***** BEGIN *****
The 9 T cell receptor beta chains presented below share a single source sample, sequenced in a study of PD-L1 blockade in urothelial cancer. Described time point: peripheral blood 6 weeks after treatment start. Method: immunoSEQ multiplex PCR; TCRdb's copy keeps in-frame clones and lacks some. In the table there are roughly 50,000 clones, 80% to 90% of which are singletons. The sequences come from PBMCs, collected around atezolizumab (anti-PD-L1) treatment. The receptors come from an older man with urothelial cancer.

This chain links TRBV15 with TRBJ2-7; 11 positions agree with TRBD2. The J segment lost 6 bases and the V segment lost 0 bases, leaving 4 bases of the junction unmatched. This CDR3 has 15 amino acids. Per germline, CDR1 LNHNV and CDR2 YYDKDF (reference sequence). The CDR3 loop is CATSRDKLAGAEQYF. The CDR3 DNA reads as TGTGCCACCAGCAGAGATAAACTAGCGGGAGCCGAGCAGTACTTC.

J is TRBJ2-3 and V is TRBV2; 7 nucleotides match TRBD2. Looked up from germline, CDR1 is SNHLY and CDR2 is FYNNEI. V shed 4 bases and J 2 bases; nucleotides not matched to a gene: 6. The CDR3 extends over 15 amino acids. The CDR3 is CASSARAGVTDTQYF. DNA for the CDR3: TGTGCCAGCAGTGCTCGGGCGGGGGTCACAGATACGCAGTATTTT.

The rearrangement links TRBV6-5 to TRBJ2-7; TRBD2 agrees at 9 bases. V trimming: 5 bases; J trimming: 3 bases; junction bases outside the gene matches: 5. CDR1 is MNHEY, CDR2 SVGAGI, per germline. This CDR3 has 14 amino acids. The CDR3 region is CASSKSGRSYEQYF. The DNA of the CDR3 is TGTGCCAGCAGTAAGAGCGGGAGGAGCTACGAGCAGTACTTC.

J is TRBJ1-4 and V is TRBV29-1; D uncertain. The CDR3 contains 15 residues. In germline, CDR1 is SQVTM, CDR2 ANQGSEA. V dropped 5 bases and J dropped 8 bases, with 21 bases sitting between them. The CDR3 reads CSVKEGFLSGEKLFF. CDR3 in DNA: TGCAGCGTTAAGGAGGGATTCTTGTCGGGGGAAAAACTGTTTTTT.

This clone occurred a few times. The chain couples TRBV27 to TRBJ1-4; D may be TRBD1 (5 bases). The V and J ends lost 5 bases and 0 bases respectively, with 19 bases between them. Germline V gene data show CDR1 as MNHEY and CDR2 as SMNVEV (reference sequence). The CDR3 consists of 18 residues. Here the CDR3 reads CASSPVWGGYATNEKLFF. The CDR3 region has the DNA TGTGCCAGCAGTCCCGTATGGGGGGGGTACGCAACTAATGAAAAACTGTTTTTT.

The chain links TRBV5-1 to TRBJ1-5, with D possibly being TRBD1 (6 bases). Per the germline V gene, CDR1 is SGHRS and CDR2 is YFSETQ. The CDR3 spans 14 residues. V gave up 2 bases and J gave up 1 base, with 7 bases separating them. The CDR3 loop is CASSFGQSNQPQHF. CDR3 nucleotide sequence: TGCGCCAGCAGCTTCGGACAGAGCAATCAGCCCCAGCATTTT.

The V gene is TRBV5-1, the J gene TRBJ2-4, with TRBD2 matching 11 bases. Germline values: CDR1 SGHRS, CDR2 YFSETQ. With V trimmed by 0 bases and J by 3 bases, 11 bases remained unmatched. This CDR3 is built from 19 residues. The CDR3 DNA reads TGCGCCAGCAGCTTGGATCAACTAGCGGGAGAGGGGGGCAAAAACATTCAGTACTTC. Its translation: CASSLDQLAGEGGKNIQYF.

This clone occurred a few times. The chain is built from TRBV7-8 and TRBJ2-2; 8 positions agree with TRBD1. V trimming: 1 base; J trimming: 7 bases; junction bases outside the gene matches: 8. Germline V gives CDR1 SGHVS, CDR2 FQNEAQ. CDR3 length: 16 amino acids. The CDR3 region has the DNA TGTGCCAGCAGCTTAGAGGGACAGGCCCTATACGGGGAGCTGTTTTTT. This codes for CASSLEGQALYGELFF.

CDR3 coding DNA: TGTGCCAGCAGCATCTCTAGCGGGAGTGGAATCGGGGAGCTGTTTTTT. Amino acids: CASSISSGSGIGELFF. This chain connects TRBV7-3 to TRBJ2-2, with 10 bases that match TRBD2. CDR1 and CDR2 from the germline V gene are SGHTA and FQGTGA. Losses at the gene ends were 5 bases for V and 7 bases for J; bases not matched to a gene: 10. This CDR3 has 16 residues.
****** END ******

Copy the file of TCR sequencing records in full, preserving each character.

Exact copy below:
The 9 T cell receptor beta chains presented below share a single source sample, sequenced in a study of PD-L1 blockade in urothelial cancer. Described time point: peripheral blood 6 weeks after treatment start. Method: immunoSEQ multiplex PCR; TCRdb's copy keeps in-frame clones and lacks some. In the table there are roughly 50,000 clones, 80% to 90% of which are singletons. The sequences come from PBMCs, collected around atezolizumab (anti-PD-L1) treatment. The receptors come from an older man with urothelial cancer.

This chain links TRBV15 with TRBJ2-7; 11 positions agree with TRBD2. The J segment lost 6 bases and the V segment lost 0 bases, leaving 4 bases of the junction unmatched. This CDR3 has 15 amino acids. Per germline, CDR1 LNHNV and CDR2 YYDKDF (reference sequence). The CDR3 loop is CATSRDKLAGAEQYF. The CDR3 DNA reads as TGTGCCACCAGCAGAGATAAACTAGCGGGAGCCGAGCAGTACTTC.

J is TRBJ2-3 and V is TRBV2; 7 nucleotides match TRBD2. Looked up from germline, CDR1 is SNHLY and CDR2 is FYNNEI. V shed 4 bases and J 2 bases; nucleotides not matched to a gene: 6. The CDR3 extends over 15 amino acids. The CDR3 is CASSARAGVTDTQYF. DNA for the CDR3: TGTGCCAGCAGTGCTCGGGCGGGGGTCACAGATACGCAGTATTTT.

The rearrangement links TRBV6-5 to TRBJ2-7; TRBD2 agrees at 9 bases. V trimming: 5 bases; J trimming: 3 bases; junction bases outside the gene matches: 5. CDR1 is MNHEY, CDR2 SVGAGI, per germline. This CDR3 has 14 amino acids. The CDR3 region is CASSKSGRSYEQYF. The DNA of the CDR3 is TGTGCCAGCAGTAAGAGCGGGAGGAGCTACGAGCAGTACTTC.

J is TRBJ1-4 and V is TRBV29-1; D uncertain. The CDR3 contains 15 residues. In germline, CDR1 is SQVTM, CDR2 ANQGSEA. V dropped 5 bases and J dropped 8 bases, with 21 bases sitting between them. The CDR3 reads CSVKEGFLSGEKLFF. CDR3 in DNA: TGCAGCGTTAAGGAGGGATTCTTGTCGGGGGAAAAACTGTTTTTT.

This clone occurred a few times. The chain couples TRBV27 to TRBJ1-4; D may be TRBD1 (5 bases). The V and J ends lost 5 bases and 0 bases respectively, with 19 bases between them. Germline V gene data show CDR1 as MNHEY and CDR2 as SMNVEV (reference sequence). The CDR3 consists of 18 residues. Here the CDR3 reads CASSPVWGGYATNEKLFF. The CDR3 region has the DNA TGTGCCAGCAGTCCCGTATGGGGGGGGTACGCAACTAATGAAAAACTGTTTTTT.

The chain links TRBV5-1 to TRBJ1-5, with D possibly being TRBD1 (6 bases). Per the germline V gene, CDR1 is SGHRS and CDR2 is YFSETQ. The CDR3 spans 14 residues. V gave up 2 bases and J gave up 1 base, with 7 bases separating them. The CDR3 loop is CASSFGQSNQPQHF. CDR3 nucleotide sequence: TGCGCCAGCAGCTTCGGACAGAGCAATCAGCCCCAGCATTTT.

The V gene is TRBV5-1, the J gene TRBJ2-4, with TRBD2 matching 11 bases. Germline values: CDR1 SGHRS, CDR2 YFSETQ. With V trimmed by 0 bases and J by 3 bases, 11 bases remained unmatched. This CDR3 is built from 19 residues. The CDR3 DNA reads TGCGCCAGCAGCTTGGATCAACTAGCGGGAGAGGGGGGCAAAAACATTCAGTACTTC. Its translation: CASSLDQLAGEGGKNIQYF.

This clone occurred a few times. The chain is built from TRBV7-8 and TRBJ2-2; 8 positions agree with TRBD1. V trimming: 1 base; J trimming: 7 bases; junction bases outside the gene matches: 8. Germline V gives CDR1 SGHVS, CDR2 FQNEAQ. CDR3 length: 16 amino acids. The CDR3 region has the DNA TGTGCCAGCAGCTTAGAGGGACAGGCCCTATACGGGGAGCTGTTTTTT. This codes for CASSLEGQALYGELFF.

CDR3 coding DNA: TGTGCCAGCAGCATCTCTAGCGGGAGTGGAATCGGGGAGCTGTTTTTT. Amino acids: CASSISSGSGIGELFF. This chain connects TRBV7-3 to TRBJ2-2, with 10 bases that match TRBD2. CDR1 and CDR2 from the germline V gene are SGHTA and FQGTGA. Losses at the gene ends were 5 bases for V and 7 bases for J; bases not matched to a gene: 10. This CDR3 has 16 residues.